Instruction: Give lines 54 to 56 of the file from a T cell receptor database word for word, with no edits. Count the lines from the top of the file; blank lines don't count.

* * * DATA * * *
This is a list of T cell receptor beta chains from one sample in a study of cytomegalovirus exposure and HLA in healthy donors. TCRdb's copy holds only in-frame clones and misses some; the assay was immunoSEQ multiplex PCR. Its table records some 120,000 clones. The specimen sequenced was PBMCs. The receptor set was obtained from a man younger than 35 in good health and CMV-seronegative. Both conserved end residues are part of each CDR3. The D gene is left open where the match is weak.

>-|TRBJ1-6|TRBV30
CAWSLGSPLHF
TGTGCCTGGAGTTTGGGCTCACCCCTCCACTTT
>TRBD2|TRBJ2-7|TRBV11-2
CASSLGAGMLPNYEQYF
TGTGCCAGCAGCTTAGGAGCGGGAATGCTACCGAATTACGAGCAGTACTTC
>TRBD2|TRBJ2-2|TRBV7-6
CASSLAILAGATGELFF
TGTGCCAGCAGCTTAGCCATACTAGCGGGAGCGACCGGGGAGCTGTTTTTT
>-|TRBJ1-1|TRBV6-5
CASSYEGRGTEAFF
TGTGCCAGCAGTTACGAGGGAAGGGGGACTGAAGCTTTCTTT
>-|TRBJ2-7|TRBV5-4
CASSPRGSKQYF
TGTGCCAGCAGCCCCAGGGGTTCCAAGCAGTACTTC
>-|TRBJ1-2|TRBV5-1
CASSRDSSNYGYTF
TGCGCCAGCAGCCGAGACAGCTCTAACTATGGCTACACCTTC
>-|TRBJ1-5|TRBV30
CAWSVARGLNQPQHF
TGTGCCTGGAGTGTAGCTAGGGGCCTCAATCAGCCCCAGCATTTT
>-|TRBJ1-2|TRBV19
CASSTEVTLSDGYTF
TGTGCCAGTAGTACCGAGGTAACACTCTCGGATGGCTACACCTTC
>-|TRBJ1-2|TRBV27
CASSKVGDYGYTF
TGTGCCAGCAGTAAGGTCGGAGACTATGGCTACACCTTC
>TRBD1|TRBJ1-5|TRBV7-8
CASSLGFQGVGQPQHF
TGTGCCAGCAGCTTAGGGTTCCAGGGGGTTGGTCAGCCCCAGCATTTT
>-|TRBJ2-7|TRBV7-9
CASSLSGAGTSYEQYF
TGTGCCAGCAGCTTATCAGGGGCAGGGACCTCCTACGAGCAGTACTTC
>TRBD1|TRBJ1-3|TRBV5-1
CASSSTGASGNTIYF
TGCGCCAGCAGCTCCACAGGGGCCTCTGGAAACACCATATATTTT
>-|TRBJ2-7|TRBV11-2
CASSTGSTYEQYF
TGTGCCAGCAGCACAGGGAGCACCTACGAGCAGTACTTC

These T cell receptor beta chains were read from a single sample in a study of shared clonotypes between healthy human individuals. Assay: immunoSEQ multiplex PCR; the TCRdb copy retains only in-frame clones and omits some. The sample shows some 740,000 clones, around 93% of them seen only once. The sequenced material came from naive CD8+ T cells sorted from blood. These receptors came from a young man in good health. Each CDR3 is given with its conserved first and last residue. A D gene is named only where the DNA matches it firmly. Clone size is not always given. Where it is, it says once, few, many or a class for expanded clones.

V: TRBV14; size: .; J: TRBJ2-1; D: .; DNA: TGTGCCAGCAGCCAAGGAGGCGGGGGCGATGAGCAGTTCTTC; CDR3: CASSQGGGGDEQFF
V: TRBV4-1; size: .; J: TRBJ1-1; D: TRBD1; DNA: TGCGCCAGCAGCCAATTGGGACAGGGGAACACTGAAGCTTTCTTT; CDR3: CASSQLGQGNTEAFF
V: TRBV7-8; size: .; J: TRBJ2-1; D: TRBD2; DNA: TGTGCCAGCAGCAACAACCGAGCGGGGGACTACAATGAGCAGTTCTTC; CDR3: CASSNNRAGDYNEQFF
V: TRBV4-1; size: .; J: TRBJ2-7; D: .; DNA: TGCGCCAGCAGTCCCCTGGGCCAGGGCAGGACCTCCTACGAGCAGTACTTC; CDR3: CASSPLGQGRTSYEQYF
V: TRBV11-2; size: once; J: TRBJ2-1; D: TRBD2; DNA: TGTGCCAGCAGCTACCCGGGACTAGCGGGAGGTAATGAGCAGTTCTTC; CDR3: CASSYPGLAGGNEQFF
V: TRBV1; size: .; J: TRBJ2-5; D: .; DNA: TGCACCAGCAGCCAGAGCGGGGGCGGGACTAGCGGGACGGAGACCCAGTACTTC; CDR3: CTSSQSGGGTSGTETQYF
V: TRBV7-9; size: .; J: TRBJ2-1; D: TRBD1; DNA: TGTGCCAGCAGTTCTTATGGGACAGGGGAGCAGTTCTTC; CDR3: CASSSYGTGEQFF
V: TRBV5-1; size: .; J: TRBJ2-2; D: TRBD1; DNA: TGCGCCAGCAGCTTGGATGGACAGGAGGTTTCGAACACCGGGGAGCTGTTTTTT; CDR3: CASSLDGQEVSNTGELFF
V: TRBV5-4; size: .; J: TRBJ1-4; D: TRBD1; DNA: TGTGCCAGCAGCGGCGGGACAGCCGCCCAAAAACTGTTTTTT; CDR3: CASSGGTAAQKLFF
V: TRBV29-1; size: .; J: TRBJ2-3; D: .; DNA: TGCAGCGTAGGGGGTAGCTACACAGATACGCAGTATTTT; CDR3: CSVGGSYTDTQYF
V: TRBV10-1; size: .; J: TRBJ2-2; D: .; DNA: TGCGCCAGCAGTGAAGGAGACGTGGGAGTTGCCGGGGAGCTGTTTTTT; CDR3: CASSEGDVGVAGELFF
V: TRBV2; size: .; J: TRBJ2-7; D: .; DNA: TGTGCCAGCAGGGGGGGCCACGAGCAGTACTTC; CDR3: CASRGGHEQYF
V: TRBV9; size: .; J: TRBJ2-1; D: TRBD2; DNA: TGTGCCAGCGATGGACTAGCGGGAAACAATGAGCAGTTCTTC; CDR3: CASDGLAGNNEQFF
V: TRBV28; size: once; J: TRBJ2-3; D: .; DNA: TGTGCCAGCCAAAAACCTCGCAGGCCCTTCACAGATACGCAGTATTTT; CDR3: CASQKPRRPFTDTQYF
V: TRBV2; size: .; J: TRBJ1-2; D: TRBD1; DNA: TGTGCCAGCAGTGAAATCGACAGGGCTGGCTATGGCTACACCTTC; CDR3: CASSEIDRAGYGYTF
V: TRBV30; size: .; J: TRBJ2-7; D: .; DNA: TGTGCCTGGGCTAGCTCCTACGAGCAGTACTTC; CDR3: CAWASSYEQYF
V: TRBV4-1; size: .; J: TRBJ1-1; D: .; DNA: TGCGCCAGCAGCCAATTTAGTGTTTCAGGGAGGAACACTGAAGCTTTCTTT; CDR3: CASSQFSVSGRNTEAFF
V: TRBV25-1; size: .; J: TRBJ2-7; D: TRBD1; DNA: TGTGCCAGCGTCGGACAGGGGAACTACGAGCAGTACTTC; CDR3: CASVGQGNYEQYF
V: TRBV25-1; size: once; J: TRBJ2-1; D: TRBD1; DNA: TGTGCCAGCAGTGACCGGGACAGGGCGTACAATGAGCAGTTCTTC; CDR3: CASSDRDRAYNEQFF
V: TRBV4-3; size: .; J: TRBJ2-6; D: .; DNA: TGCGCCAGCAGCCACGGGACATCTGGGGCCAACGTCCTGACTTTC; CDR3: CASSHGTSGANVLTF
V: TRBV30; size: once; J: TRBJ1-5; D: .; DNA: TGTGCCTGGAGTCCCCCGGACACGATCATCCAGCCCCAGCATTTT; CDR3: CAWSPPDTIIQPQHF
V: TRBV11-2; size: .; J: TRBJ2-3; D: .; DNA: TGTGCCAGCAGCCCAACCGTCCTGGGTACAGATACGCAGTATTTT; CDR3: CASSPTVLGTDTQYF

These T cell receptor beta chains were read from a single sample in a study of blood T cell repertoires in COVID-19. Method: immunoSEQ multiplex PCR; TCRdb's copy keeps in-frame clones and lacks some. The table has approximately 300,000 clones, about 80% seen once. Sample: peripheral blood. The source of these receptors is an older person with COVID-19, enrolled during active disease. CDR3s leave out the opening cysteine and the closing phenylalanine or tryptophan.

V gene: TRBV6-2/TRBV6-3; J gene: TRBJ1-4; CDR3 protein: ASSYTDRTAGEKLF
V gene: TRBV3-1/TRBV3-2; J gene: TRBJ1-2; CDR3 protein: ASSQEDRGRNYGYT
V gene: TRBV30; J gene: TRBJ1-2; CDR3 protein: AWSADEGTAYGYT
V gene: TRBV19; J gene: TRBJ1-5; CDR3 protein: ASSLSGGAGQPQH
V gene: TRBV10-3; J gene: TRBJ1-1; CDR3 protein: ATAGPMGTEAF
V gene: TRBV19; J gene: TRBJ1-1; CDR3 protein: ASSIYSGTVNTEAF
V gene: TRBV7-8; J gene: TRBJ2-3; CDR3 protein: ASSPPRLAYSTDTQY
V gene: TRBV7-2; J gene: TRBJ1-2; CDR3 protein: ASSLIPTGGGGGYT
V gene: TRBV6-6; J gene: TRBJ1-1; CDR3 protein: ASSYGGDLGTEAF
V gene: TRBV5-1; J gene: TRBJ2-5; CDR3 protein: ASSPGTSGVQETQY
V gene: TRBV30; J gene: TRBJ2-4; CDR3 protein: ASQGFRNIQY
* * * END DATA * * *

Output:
V: TRBV9; size: .; J: TRBJ2-1; D: TRBD2; DNA: TGTGCCAGCGATGGACTAGCGGGAAACAATGAGCAGTTCTTC; CDR3: CASDGLAGNNEQFF
V: TRBV28; size: once; J: TRBJ2-3; D: .; DNA: TGTGCCAGCCAAAAACCTCGCAGGCCCTTCACAGATACGCAGTATTTT; CDR3: CASQKPRRPFTDTQYF
V: TRBV2; size: .; J: TRBJ1-2; D: TRBD1; DNA: TGTGCCAGCAGTGAAATCGACAGGGCTGGCTATGGCTACACCTTC; CDR3: CASSEIDRAGYGYTF